When a person dies, they go to sleep. Their breath returns to God. Their body goes to the grave. They cease to exist. They receive new life when everyone is resurrected, as Jesus was.
       After the final judgment, everyone, including those who have followed Satan's deceptions, will acknowledge that God's ways are right.
       Satan and his followers will be destroyed in hell's fire. But even that shows love. Those who have chosen Satan's selfish ways would be miserable in a place where all is love and peace. But God does not torture sinners. Hell's fire burns hot and fast. So hot that sinners are burned up. Essentially, they're cremated. Their ashes have no thoughts, no feelings. The person simply ceases to exist.
       The people in heaven will cry -- they'll miss those who chose not to accept God's gift of salvation. But God will wipe their tears away. Then they'll live joyfully with God and each other throughout eternity.
       Sin and suffering will never happen again. Everyone spending eternity with God will know that sin causes pain and suffering. They'll remember, every time they see the scars in Jesus' hands, that sin cost God His life. They'll remember that separating oneself from God brings death. They'll know that God's ways bring peace and joy, freedom and life.
       Slowly I realized that what God said in the Bible made even more sense than reincarnation. But I'd grown to love and respect the patient and loving god of reincarnation. How could I turn my back on him?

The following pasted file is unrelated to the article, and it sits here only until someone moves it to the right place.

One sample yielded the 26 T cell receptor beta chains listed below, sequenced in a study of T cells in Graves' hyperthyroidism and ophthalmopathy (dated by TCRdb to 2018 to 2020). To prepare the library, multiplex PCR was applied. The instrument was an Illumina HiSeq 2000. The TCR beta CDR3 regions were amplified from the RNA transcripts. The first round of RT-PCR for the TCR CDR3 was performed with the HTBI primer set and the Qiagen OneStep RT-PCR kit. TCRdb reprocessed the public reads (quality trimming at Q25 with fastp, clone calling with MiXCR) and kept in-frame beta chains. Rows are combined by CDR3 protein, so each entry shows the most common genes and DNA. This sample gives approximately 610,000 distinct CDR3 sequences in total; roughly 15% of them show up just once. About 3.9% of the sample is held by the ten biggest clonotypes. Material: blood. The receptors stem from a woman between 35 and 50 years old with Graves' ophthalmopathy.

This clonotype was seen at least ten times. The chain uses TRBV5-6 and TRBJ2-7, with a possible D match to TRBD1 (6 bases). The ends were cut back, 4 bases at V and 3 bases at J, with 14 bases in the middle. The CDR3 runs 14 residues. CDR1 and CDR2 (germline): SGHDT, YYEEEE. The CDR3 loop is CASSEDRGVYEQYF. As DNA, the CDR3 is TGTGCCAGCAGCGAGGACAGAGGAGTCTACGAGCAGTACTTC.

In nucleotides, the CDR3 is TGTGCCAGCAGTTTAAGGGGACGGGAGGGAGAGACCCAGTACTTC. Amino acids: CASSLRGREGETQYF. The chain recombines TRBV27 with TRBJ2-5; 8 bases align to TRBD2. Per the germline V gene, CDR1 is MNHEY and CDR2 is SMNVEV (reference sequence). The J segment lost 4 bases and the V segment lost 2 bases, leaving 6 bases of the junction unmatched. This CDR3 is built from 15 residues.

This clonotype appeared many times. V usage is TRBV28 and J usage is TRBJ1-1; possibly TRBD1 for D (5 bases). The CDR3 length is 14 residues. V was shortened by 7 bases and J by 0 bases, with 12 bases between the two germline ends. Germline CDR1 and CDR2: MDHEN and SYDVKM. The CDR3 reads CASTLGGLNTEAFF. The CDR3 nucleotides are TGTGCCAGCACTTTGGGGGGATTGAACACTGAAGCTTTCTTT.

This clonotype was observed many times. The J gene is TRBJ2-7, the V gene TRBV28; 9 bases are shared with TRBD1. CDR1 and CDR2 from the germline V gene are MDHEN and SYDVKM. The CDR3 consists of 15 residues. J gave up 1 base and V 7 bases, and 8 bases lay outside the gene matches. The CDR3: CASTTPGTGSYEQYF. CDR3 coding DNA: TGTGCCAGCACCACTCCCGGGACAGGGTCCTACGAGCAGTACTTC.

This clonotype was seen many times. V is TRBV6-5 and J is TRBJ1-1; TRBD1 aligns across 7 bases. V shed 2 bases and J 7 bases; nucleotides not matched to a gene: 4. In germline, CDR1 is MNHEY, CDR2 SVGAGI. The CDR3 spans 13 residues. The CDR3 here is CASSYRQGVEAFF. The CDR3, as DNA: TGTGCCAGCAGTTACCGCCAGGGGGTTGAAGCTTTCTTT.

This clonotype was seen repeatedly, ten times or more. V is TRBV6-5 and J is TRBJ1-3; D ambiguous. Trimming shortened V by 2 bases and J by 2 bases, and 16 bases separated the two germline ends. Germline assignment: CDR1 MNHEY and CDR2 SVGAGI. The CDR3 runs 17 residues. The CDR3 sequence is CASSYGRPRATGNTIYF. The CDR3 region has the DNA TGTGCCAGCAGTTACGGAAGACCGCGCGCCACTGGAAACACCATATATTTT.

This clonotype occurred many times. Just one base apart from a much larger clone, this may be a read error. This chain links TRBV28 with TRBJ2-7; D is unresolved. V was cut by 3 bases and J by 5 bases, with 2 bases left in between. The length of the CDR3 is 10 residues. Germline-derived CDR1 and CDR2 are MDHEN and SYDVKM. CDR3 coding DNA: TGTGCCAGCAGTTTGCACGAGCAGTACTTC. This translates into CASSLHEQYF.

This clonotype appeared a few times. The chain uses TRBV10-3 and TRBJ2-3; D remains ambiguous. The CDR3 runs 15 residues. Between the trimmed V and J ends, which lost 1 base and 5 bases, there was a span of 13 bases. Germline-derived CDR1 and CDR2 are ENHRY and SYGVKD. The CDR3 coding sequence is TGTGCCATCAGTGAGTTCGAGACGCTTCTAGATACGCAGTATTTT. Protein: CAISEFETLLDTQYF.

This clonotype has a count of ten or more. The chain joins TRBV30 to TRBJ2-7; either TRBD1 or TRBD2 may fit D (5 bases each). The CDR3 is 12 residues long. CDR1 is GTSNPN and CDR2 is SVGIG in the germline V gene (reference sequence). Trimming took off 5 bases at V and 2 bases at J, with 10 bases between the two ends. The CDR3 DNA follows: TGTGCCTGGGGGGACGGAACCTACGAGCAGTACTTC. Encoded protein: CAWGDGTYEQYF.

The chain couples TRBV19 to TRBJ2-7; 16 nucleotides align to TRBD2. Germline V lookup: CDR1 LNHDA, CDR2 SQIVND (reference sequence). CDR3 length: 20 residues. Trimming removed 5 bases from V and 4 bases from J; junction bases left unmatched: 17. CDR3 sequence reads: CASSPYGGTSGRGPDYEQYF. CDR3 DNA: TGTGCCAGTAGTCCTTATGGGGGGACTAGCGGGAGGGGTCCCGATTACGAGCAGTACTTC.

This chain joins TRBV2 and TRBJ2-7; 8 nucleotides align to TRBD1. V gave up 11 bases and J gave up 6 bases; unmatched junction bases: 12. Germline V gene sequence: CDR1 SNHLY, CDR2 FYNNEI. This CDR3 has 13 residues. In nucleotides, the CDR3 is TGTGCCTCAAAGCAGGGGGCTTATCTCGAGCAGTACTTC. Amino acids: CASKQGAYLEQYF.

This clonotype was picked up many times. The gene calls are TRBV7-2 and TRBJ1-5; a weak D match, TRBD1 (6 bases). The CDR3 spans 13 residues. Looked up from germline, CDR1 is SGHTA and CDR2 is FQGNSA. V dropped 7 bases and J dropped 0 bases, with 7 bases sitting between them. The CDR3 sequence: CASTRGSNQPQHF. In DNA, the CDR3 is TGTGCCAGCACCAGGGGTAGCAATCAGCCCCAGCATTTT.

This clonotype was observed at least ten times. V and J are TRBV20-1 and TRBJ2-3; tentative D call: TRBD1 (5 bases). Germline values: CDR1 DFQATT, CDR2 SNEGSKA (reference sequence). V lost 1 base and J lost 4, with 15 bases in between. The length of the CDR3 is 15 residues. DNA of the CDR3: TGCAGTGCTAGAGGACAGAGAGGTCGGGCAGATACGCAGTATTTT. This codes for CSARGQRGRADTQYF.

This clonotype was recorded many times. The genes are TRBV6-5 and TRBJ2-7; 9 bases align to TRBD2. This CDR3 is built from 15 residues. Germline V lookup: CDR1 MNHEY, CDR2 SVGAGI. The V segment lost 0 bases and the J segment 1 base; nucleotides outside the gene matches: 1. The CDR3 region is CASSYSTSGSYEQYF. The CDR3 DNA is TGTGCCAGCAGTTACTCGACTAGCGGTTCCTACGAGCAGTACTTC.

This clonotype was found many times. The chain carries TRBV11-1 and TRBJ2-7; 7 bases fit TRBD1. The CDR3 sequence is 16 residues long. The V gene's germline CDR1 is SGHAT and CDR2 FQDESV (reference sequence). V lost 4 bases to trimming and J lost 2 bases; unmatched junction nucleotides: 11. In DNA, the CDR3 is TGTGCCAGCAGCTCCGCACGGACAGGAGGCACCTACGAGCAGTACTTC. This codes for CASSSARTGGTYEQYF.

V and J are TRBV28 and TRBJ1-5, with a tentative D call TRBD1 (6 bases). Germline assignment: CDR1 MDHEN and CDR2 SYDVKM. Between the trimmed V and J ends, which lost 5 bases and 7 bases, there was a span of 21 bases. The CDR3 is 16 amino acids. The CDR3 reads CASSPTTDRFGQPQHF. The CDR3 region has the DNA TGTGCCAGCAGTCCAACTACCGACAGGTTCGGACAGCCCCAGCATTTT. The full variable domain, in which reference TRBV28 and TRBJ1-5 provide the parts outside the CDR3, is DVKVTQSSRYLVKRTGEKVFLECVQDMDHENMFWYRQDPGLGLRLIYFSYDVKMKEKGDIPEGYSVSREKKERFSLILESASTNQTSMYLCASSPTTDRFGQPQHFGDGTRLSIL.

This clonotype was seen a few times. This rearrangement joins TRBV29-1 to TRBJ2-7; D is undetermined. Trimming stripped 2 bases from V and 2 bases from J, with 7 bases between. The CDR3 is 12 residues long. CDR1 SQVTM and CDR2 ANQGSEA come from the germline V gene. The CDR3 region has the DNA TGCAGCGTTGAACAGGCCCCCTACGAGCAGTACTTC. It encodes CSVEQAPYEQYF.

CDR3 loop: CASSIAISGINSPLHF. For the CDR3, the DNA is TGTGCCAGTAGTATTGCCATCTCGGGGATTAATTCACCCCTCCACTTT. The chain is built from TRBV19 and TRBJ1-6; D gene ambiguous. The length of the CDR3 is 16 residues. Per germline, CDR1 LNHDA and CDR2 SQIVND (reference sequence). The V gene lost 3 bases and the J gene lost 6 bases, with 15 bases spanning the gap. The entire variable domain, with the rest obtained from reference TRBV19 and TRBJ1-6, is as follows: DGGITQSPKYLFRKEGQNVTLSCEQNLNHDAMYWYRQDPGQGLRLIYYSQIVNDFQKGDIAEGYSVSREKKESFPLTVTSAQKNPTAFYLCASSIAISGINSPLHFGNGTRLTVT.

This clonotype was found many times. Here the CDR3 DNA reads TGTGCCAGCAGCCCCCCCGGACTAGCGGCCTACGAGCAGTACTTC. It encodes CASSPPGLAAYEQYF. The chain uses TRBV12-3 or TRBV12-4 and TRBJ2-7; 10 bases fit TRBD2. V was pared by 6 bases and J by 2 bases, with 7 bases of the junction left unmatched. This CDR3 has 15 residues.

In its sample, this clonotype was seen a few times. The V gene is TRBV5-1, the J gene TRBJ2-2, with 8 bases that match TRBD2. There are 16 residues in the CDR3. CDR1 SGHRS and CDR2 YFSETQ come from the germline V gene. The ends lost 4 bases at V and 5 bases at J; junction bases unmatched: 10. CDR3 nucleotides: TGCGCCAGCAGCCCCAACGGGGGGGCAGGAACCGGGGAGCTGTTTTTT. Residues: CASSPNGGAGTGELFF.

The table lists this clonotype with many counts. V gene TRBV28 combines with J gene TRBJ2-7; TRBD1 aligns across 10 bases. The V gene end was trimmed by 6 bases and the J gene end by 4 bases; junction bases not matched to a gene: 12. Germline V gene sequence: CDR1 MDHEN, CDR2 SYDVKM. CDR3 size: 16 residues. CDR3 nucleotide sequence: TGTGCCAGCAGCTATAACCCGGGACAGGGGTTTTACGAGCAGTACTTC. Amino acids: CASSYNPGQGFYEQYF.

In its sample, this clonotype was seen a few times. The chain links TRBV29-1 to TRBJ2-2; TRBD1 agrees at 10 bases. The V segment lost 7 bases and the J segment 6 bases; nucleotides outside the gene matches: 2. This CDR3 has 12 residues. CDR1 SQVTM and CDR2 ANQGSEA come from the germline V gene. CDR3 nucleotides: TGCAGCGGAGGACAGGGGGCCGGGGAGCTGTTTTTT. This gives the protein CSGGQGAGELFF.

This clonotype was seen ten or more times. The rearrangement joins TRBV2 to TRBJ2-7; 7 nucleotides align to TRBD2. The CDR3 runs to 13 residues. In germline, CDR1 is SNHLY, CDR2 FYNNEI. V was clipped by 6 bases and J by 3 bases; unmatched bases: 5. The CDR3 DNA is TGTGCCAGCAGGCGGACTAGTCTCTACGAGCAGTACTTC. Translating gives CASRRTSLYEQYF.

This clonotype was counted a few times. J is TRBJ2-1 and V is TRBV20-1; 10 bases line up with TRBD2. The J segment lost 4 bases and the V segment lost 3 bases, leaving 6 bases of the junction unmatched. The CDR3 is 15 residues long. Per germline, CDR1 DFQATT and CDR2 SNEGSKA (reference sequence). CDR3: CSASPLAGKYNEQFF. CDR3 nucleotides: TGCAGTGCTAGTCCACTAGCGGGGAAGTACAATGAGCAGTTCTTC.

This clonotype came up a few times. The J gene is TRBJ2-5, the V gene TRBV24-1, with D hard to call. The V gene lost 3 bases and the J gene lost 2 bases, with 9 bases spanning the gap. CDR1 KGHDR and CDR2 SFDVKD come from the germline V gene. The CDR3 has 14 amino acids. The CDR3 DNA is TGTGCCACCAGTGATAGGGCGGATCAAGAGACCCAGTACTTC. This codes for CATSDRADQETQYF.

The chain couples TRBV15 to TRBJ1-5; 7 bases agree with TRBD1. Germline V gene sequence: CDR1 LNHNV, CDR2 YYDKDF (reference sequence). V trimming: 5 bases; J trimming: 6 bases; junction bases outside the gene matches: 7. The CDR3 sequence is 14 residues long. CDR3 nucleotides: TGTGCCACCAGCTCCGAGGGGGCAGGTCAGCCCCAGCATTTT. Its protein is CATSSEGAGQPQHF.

I longed for the ease of the philosophy of reincarnation that said time waited for me. That no choices would keep me away from God. That bad choices would just mean it would take more lifetimes to get to the heavenly plane. I could make my decision to follow God now or many lifetimes from now.
       But the Bible didn't teach that. The Bible said I chose my destiny in one life.
       "So why should I accept the Bible rather than New Age books?" I asked aloud. But I knew the answer before I finished the question. I'd been through that earlier. The Bible was clear, had proved itself over centuries, did not contradict itself. I'd been through the arguments for and against it. I knew it was God's Word.
       I thought again about what I'd heard a television evangelist say years before. "A Christian minister and a New Age advocate were discussing their destiny. Finally, the New Age advocate asked, 'So, what if I'm right and you're wrong?' 'That wouldn't be a problem for me,' the Christian minister said. 'If reincarnation is right, I'll figure that our after I die and change my beliefs.' After a pause, he asked, 'But what happens if I am right?'"
       Now, I whispered the answer, "It's the end. There is no second chance."
       Suddenly a thought struck me with power. I heard no voice. I just knew with certainty, "What you have been studying is truth."
       A sinking feeling washed over me. My head pounded. My hands turned cold and clammy.
       "Try the spirits!" my mind quoted from the Bible. I won't listen to voices, to impressions, to anything unless it agrees with Scripture!
       My heart raced.
       "It does agree with Scripture," I whispered.  "I've studied it. I've searched the whole Bible. When I put every Bible text and every Bible story together, there's no question. Death is a sleep. The alarm clock doesn't ring till the resurrection at the end of the world."
       Shivering I stood, then paced the living room. I glanced at the backwards New Age books on the shelf as I paced by. I got a drink of water, washed dishes, and paced some more. I marched to the convenience store for fruit juice, then returned to wear a deeper track in the living room carpet.
       "It is truth!" I finally shouted toward the ceiling. Then I collapsed into the love seat. "What am I going to do with it?"